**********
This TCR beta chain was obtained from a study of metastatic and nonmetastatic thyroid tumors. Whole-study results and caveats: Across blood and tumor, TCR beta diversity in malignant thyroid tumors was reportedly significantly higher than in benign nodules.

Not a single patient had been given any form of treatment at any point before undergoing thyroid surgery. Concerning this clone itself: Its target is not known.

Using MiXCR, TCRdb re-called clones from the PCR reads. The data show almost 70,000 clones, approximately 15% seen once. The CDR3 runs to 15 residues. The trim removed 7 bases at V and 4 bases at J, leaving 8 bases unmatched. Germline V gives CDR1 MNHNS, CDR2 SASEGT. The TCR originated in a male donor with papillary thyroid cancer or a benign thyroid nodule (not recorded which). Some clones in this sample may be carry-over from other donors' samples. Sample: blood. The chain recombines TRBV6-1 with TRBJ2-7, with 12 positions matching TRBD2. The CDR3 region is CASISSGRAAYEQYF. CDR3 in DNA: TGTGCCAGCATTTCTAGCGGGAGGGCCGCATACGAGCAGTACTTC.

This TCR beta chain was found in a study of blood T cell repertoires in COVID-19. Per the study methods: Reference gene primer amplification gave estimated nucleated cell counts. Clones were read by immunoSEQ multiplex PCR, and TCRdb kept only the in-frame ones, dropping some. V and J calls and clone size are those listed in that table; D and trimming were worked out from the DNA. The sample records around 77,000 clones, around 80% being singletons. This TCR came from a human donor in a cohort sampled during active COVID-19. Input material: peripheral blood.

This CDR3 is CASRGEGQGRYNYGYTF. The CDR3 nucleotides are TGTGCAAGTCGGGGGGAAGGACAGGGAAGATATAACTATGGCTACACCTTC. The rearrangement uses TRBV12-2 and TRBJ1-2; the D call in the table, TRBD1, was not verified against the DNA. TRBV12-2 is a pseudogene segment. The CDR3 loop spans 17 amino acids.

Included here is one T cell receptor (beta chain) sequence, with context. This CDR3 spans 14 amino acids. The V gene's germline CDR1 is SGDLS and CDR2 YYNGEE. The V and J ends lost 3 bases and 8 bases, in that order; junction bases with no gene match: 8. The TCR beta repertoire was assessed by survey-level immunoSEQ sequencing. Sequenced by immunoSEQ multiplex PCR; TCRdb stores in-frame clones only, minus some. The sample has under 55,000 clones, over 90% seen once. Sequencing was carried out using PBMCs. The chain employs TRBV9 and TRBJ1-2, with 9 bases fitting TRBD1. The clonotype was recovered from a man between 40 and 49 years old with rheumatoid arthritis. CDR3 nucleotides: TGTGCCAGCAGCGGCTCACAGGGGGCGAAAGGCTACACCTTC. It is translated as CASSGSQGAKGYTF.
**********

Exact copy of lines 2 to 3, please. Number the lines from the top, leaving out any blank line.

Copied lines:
Not a single patient had been given any form of treatment at any point before undergoing thyroid surgery. Concerning this clone itself: Its target is not known.

Using MiXCR, TCRdb re-called clones from the PCR reads. The data show almost 70,000 clones, approximately 15% seen once. The CDR3 runs to 15 residues. The trim removed 7 bases at V and 4 bases at J, leaving 8 bases unmatched. Germline V gives CDR1 MNHNS, CDR2 SASEGT. The TCR originated in a male donor with papillary thyroid cancer or a benign thyroid nodule (not recorded which). Some clones in this sample may be carry-over from other donors' samples. Sample: blood. The chain recombines TRBV6-1 with TRBJ2-7, with 12 positions matching TRBD2. The CDR3 region is CASISSGRAAYEQYF. CDR3 in DNA: TGTGCCAGCATTTCTAGCGGGAGGGCCGCATACGAGCAGTACTTC.